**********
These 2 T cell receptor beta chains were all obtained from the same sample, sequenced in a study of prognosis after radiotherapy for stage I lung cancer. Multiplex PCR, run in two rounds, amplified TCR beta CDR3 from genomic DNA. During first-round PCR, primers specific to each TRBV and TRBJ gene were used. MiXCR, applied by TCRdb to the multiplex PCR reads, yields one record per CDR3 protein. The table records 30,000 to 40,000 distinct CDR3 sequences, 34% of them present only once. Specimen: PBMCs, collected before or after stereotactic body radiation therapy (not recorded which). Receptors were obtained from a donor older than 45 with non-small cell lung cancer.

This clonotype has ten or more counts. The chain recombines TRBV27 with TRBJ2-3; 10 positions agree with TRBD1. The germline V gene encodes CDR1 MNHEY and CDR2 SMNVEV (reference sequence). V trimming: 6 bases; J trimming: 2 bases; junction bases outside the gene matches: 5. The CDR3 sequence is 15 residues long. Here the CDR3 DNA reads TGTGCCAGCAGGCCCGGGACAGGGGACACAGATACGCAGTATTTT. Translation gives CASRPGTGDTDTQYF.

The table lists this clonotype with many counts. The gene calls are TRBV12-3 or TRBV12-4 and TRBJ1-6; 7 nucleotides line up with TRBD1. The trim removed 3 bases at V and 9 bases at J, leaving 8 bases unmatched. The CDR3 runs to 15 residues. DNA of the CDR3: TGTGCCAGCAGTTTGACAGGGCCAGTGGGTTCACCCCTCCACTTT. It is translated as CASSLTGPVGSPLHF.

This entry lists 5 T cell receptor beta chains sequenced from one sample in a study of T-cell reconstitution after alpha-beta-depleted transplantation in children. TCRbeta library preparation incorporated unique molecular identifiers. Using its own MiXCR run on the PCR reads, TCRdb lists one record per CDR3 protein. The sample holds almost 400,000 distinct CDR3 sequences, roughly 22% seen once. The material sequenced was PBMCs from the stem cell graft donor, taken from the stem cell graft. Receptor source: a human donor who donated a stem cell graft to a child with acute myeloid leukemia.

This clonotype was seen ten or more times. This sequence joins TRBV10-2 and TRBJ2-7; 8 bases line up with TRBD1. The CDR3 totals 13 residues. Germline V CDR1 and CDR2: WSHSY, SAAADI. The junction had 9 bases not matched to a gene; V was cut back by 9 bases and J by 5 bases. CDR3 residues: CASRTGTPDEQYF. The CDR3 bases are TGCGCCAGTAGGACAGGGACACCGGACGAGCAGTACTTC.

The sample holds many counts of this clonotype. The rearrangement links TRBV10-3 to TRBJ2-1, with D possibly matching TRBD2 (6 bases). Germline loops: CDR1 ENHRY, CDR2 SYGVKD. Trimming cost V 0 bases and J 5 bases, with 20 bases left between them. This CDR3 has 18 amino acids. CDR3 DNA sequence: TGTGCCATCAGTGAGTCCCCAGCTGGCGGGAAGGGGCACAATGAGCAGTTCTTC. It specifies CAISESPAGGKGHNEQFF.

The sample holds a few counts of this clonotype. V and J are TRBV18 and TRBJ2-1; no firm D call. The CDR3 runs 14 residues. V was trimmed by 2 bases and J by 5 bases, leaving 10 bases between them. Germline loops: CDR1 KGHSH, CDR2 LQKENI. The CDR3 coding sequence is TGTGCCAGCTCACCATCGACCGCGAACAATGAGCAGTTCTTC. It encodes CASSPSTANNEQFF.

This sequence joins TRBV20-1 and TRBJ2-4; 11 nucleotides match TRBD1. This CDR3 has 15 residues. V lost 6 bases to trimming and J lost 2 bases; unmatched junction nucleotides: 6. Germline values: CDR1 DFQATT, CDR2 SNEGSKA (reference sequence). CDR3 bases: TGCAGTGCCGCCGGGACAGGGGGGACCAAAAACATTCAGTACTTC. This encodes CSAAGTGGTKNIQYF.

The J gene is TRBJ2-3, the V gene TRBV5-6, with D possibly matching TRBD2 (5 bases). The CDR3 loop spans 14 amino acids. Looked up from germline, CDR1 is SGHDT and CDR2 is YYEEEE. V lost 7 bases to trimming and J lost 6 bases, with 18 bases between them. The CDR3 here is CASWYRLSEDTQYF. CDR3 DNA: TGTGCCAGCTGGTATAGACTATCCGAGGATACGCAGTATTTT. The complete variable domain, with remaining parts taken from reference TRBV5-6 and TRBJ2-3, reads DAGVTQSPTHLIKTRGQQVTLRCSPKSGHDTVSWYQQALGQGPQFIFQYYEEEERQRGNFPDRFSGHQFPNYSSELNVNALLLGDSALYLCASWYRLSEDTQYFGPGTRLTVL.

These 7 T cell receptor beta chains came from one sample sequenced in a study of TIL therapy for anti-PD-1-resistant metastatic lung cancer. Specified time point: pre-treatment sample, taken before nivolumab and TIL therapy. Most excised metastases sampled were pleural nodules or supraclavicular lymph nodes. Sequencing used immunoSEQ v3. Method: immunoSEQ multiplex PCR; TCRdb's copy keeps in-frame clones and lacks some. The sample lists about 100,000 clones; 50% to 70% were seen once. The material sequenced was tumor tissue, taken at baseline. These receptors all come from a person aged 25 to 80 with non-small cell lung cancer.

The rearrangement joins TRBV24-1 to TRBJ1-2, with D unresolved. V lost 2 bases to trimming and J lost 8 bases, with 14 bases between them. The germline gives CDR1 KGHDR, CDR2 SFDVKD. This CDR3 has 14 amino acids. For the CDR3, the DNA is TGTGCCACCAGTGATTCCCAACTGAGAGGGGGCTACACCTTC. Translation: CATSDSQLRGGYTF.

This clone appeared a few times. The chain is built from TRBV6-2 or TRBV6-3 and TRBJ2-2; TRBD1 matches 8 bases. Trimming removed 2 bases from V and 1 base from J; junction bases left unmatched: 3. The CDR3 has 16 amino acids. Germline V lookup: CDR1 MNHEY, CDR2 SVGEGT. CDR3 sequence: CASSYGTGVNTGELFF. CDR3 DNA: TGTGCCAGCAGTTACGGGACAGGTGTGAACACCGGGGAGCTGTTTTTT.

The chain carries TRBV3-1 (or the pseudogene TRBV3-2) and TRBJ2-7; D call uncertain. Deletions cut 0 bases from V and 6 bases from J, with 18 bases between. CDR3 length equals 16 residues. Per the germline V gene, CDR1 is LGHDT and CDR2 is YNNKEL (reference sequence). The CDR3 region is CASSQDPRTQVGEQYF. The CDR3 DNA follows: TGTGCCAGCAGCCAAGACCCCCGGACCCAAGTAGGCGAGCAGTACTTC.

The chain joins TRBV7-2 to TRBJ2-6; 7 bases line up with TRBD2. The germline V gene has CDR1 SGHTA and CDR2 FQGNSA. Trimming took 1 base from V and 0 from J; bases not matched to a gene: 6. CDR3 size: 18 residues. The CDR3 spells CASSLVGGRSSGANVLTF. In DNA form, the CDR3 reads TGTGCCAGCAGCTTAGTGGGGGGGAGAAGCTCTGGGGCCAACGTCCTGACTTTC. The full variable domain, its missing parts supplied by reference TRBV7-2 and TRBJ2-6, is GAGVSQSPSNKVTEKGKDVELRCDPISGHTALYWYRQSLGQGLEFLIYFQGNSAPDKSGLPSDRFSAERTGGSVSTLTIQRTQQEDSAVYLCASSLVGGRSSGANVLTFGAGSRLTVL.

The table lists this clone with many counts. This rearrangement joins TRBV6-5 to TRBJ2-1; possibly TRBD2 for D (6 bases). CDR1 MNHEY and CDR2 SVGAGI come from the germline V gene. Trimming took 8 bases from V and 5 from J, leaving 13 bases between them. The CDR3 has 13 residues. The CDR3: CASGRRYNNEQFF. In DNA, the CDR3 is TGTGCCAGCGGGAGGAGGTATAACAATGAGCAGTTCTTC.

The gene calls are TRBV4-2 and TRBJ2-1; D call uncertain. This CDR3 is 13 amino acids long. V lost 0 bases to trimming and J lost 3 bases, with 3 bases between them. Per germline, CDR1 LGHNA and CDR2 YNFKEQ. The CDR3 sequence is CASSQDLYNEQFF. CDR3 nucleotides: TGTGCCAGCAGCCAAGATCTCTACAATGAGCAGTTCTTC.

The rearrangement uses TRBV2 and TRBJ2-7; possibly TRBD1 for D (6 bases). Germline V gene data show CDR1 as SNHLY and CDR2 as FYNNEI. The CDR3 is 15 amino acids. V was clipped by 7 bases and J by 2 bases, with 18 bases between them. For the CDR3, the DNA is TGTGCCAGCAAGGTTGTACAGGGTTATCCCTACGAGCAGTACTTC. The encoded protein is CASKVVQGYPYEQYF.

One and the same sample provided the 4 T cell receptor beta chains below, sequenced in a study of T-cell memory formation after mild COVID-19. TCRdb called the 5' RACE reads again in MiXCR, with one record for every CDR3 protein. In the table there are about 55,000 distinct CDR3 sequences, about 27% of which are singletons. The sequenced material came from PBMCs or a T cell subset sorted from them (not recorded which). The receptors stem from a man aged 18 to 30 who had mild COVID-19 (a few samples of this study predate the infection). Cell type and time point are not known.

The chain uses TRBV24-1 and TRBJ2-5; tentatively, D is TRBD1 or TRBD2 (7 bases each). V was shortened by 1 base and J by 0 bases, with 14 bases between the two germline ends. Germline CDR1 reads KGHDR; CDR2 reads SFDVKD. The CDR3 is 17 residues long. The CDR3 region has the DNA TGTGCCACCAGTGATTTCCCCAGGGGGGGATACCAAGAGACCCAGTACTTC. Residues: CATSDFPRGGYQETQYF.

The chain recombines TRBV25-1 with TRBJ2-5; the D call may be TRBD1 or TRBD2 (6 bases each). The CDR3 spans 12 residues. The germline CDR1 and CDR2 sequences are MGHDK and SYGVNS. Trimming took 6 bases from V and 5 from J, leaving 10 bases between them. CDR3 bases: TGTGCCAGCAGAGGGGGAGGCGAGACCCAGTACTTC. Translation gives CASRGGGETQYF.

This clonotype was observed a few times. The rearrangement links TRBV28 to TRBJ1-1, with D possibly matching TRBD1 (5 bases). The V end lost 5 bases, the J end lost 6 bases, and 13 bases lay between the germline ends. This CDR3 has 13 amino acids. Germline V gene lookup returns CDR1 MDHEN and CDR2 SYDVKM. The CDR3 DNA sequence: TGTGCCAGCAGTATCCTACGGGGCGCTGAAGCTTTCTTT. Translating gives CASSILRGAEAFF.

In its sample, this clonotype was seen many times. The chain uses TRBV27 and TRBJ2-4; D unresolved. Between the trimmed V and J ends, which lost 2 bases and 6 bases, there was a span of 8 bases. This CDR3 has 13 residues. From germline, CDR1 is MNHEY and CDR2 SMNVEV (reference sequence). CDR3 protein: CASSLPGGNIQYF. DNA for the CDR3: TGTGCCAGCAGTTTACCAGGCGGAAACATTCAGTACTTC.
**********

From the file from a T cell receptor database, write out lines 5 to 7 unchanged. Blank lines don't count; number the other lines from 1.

This clonotype was seen ten or more times. This sequence joins TRBV10-2 and TRBJ2-7; 8 bases line up with TRBD1. The CDR3 totals 13 residues. Germline V CDR1 and CDR2: WSHSY, SAAADI. The junction had 9 bases not matched to a gene; V was cut back by 9 bases and J by 5 bases. CDR3 residues: CASRTGTPDEQYF. The CDR3 bases are TGCGCCAGTAGGACAGGGACACCGGACGAGCAGTACTTC.

The sample holds many counts of this clonotype. The rearrangement links TRBV10-3 to TRBJ2-1, with D possibly matching TRBD2 (6 bases). Germline loops: CDR1 ENHRY, CDR2 SYGVKD. Trimming cost V 0 bases and J 5 bases, with 20 bases left between them. This CDR3 has 18 amino acids. CDR3 DNA sequence: TGTGCCATCAGTGAGTCCCCAGCTGGCGGGAAGGGGCACAATGAGCAGTTCTTC. It specifies CAISESPAGGKGHNEQFF.

The sample holds a few counts of this clonotype. V and J are TRBV18 and TRBJ2-1; no firm D call. The CDR3 runs 14 residues. V was trimmed by 2 bases and J by 5 bases, leaving 10 bases between them. Germline loops: CDR1 KGHSH, CDR2 LQKENI. The CDR3 coding sequence is TGTGCCAGCTCACCATCGACCGCGAACAATGAGCAGTTCTTC. It encodes CASSPSTANNEQFF.